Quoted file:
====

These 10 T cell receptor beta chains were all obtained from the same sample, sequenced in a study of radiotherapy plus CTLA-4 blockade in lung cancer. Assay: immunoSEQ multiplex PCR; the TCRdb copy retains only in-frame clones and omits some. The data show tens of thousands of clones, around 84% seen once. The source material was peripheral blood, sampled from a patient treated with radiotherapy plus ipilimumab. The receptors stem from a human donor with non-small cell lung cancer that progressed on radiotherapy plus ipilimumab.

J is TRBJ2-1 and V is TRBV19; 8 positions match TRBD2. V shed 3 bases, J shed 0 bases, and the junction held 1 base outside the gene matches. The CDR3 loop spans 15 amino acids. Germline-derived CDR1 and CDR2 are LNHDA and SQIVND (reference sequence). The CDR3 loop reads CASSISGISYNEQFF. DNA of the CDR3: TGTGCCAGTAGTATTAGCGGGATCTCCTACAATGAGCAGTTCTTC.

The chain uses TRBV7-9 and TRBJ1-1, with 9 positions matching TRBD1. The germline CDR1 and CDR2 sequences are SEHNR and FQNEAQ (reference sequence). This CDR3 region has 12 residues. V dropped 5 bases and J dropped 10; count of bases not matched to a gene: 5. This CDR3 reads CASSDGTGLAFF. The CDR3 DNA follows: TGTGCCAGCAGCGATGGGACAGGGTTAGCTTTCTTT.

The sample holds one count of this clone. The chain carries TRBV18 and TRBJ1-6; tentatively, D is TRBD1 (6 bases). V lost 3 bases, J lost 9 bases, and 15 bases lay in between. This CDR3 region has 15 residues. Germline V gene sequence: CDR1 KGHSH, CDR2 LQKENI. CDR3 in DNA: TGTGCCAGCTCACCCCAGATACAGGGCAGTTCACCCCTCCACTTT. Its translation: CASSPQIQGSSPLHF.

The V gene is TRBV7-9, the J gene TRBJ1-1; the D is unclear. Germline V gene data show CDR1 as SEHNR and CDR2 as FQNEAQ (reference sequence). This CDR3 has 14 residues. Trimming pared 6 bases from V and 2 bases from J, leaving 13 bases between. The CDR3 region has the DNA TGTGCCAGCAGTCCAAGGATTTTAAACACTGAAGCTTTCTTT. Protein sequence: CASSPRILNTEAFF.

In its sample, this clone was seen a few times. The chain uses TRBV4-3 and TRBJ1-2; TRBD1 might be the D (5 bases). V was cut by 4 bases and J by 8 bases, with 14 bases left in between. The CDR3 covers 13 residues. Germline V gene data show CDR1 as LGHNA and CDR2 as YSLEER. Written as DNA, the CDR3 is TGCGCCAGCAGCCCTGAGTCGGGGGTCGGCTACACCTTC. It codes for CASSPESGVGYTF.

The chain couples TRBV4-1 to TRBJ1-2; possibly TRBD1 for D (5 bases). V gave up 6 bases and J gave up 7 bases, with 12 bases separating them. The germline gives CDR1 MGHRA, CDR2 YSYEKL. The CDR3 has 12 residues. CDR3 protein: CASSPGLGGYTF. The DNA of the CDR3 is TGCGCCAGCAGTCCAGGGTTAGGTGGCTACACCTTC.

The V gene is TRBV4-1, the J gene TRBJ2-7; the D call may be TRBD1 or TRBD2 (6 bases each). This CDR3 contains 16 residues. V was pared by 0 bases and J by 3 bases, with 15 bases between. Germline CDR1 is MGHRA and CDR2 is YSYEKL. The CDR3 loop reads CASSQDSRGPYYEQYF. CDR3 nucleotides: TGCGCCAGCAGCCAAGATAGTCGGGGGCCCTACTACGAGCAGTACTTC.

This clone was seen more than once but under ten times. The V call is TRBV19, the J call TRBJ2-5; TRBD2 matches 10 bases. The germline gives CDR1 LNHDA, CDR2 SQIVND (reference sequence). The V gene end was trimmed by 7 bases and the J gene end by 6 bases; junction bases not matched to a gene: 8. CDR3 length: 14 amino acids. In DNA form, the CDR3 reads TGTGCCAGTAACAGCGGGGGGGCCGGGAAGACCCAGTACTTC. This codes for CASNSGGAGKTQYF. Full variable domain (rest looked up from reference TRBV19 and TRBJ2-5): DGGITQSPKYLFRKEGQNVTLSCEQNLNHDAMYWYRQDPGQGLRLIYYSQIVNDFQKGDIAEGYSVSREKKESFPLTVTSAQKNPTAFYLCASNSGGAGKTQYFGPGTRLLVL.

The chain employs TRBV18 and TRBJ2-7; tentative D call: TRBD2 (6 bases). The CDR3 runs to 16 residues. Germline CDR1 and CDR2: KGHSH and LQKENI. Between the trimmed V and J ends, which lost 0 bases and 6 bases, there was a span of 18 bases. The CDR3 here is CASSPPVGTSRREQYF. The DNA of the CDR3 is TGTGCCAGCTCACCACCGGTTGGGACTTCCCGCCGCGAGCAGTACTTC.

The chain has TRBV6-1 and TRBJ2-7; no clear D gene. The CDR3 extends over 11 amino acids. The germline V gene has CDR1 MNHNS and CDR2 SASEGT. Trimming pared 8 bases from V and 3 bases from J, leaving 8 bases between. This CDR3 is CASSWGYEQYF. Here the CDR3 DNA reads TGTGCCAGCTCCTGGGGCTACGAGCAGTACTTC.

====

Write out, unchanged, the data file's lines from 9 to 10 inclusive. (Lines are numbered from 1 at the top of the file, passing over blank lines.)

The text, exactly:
This clone was seen more than once but under ten times. The V call is TRBV19, the J call TRBJ2-5; TRBD2 matches 10 bases. The germline gives CDR1 LNHDA, CDR2 SQIVND (reference sequence). The V gene end was trimmed by 7 bases and the J gene end by 6 bases; junction bases not matched to a gene: 8. CDR3 length: 14 amino acids. In DNA form, the CDR3 reads TGTGCCAGTAACAGCGGGGGGGCCGGGAAGACCCAGTACTTC. This codes for CASNSGGAGKTQYF. Full variable domain (rest looked up from reference TRBV19 and TRBJ2-5): DGGITQSPKYLFRKEGQNVTLSCEQNLNHDAMYWYRQDPGQGLRLIYYSQIVNDFQKGDIAEGYSVSREKKESFPLTVTSAQKNPTAFYLCASNSGGAGKTQYFGPGTRLLVL.

The chain employs TRBV18 and TRBJ2-7; tentative D call: TRBD2 (6 bases). The CDR3 runs to 16 residues. Germline CDR1 and CDR2: KGHSH and LQKENI. Between the trimmed V and J ends, which lost 0 bases and 6 bases, there was a span of 18 bases. The CDR3 here is CASSPPVGTSRREQYF. The DNA of the CDR3 is TGTGCCAGCTCACCACCGGTTGGGACTTCCCGCCGCGAGCAGTACTTC.